Latest update: May 6th, 2012
We left off the first part of my story with me bleeding my guts out in Hollywood. Shaken by my friend’s question why I didn’t know anything about Judaism, I rushed to a Jewish bookstore in the Fairfax neighborhood and bought a book about the basics of Judaism. Rosh HaShanah was coming, and I read about the custom of Tashlich. So on Rosh HaShanah day, I walked down to the beach and threw my cortisone pills into the Pacific Ocean. “Please God,” I begged. “Accept these pills as my sins and please heal me without any more medicine.”
During my quest to discover what lay at the bottom of my colitis, I had tried everything. Suddenly I realized that my separation from God was the source of my problems. But without the medicine, I became sicker and sicker. I started bleeding profusely. Within a short time, I lost twenty pounds. Finally, I had to be hospitalized. I was given cortisone intravenously for a week. Just to emphasize how far away I was from Judaism, the book that I brought with me to the hospital was a manual about yoga. Though my first readings of the Bible led me to understand that God wanted Jews to be in Israel, I was hoping to find God on a journey to India.
The minute I got out of the hospital, I stopped taking the cortisone once again. I figured that by relying on the medicine, I would never get down to the root of the problem. Once again, I started to bleed. One evening, I became really scared, thinking that if I kept boycotting the medicine, I would either bleed to death, or I would have to have my colon surgically removed. That night I had a dream. I was in a second-hand clothes shop, looking at old clothes when I spotted a door to another room. Curious, I stepped inside. The inner room was filled with books in Hebrew, four walls of bookshelves stacked with holy Jewish texts, like the study hall of a yeshiva. I didn’t understand Hebrew at that time, but I was filled with a profound sense of peace and calm – what the Hindus call “Nirvana.” I just wanted to stand there and soak in the holiness of the books. But the shop owner appeared and said he wanted to close the store. I begged him to let me stay another five minutes, just to stand there and look at the magical tomes. Grudgingly, he agreed. That’s when I saw another door to yet another inner room. Venturing forward, I stepped inside. The room was empty except for a huge black box in the center of the floor. It was a giant tefillin, looking like some gigantic oversized prop in a Woody Allen movie. Gazing at it, my heart swelled with love. Man, how I wanted that tefillin!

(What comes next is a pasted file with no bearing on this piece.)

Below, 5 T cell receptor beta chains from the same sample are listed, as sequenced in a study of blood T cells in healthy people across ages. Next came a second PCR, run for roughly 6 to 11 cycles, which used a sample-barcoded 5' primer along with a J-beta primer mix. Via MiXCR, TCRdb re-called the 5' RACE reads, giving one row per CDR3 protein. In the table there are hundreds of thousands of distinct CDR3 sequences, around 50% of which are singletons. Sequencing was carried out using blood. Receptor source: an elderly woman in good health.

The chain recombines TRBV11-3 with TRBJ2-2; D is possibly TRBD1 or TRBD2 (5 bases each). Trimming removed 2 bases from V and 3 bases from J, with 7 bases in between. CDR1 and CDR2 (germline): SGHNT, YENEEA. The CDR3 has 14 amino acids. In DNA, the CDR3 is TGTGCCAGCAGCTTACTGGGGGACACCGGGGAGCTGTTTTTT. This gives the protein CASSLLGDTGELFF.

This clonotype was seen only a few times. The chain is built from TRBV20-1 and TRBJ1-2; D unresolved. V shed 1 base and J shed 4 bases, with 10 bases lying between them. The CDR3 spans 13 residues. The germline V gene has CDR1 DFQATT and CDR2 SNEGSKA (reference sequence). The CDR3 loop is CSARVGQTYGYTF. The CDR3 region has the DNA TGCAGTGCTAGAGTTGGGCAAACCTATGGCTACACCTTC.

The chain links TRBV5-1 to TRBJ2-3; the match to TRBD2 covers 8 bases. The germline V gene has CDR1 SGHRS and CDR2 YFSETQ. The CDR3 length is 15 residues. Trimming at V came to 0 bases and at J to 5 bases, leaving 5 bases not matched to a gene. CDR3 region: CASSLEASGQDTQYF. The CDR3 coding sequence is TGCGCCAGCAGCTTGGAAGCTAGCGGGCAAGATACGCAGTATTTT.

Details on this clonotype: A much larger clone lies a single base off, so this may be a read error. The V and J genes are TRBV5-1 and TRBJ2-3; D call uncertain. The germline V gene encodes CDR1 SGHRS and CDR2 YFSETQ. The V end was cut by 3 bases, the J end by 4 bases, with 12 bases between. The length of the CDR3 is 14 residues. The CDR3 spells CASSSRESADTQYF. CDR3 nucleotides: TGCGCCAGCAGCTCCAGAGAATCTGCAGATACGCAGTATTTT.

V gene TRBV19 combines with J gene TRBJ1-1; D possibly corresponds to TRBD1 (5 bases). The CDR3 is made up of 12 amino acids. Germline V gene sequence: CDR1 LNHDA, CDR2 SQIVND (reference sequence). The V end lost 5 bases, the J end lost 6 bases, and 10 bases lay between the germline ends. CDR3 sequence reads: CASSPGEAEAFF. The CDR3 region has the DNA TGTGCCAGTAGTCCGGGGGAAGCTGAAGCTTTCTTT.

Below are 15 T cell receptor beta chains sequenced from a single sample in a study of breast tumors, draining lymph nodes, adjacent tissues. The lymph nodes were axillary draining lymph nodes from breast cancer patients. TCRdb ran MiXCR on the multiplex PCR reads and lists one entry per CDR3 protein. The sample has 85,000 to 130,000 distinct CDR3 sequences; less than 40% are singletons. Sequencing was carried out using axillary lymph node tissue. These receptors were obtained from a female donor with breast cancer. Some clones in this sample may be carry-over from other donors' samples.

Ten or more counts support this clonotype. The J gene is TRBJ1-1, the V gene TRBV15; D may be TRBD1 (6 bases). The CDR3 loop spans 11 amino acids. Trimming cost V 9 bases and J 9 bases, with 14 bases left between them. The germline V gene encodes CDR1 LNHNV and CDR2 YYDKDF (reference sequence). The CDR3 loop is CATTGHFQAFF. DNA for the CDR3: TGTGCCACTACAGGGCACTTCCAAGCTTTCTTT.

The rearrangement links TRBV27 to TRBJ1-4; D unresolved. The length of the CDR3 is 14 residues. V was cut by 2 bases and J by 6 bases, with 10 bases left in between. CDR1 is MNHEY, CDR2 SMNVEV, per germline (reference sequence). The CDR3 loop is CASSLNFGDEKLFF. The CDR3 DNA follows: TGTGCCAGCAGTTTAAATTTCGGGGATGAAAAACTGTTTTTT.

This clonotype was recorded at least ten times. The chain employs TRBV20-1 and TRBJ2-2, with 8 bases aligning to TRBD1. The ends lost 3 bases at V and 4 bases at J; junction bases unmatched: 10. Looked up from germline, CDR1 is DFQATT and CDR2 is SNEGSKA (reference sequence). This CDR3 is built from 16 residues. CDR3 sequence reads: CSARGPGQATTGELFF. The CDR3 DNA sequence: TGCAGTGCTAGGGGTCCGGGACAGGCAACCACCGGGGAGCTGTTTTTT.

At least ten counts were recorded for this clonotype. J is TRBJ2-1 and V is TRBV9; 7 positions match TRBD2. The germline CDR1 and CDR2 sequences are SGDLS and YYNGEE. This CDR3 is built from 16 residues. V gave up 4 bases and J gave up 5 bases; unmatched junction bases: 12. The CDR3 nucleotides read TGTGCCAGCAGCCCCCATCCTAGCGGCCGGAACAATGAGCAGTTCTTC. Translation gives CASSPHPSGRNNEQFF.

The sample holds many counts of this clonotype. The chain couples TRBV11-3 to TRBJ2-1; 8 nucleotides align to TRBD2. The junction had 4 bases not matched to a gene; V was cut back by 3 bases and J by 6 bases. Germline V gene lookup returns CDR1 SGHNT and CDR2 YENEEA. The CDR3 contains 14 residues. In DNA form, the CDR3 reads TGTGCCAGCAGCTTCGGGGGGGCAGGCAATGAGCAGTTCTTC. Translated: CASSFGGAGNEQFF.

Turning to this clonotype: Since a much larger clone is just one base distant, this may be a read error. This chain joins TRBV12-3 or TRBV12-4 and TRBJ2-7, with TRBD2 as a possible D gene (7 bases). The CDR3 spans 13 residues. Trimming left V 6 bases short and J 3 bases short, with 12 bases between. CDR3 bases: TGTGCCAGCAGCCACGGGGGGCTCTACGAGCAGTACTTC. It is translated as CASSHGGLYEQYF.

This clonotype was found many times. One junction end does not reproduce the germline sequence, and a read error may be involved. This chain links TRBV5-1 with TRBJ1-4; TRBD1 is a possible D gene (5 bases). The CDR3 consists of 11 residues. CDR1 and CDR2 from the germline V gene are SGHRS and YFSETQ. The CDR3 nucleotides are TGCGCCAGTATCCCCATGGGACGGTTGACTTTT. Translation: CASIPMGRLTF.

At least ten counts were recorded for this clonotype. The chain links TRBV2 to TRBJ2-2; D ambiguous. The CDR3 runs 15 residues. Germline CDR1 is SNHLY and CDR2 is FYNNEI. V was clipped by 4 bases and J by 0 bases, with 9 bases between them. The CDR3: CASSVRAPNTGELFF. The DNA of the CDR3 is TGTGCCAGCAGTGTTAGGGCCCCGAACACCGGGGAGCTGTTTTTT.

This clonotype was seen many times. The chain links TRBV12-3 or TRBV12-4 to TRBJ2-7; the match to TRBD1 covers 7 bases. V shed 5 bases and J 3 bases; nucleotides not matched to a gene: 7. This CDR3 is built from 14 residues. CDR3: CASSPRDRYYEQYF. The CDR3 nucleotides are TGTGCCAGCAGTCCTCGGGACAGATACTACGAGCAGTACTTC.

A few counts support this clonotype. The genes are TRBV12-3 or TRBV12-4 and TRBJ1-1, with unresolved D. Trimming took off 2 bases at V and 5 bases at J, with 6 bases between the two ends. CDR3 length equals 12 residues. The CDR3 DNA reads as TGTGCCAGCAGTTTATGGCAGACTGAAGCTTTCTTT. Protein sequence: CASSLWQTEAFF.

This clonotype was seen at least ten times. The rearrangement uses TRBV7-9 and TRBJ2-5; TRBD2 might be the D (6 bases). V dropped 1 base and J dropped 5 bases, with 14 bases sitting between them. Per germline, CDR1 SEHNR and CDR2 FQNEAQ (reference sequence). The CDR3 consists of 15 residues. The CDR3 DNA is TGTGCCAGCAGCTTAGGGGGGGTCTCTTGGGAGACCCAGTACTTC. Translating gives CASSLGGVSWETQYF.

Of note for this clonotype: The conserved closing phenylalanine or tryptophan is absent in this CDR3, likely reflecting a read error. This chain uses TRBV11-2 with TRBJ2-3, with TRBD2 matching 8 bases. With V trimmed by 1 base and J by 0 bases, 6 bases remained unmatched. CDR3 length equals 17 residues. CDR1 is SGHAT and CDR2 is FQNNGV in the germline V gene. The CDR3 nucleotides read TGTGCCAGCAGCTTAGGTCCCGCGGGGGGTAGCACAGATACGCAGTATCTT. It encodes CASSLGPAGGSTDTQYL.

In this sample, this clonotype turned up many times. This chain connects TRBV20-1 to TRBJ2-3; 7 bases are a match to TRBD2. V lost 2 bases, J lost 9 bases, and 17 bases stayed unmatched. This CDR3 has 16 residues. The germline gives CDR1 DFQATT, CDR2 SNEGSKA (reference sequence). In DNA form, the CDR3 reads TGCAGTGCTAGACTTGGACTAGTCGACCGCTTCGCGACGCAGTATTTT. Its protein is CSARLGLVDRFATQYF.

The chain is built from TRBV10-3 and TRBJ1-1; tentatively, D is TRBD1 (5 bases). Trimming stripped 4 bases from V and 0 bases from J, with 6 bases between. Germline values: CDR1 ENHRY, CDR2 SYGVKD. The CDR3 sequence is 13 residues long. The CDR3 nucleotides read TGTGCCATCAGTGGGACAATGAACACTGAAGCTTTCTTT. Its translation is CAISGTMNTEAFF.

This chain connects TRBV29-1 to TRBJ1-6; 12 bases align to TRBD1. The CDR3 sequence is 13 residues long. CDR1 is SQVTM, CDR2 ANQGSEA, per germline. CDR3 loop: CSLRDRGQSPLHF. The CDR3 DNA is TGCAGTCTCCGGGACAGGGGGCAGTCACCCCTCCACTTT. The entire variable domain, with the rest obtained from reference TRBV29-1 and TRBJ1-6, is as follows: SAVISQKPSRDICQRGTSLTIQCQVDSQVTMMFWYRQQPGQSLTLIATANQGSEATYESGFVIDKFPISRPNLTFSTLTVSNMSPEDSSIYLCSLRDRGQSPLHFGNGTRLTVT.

Suddenly, I heard a tremendous thunderous Voice From Above, like a Voice out of Sinai, proclaiming, “THIS IS THE ANSWER! YOU HAVE TO ATTACH YOURSELF TO GOD!”
I woke up, startled. My heart was pounding. The Voice still rang in my ears. It was the clearest, truest, most real experience I had ever had in my life.
Several years later, when I finally made it to a yeshiva, I discovered that my dream was amazingly similar to the dream of the king at the beginning of the book, “The Kuzari.” In the king’s dream, an angel appears and tells him that his desire to get close to God is pleasing, but that his actions are not the right actions. That’s the catalyst that sets him on a quest to find the actions pleasing to God, which turn out to be the commandments of the Torah.
But way back then in Hollywood, I had never heard of “The Kuzari,” and I was still a long way off from making a commitment to Torah.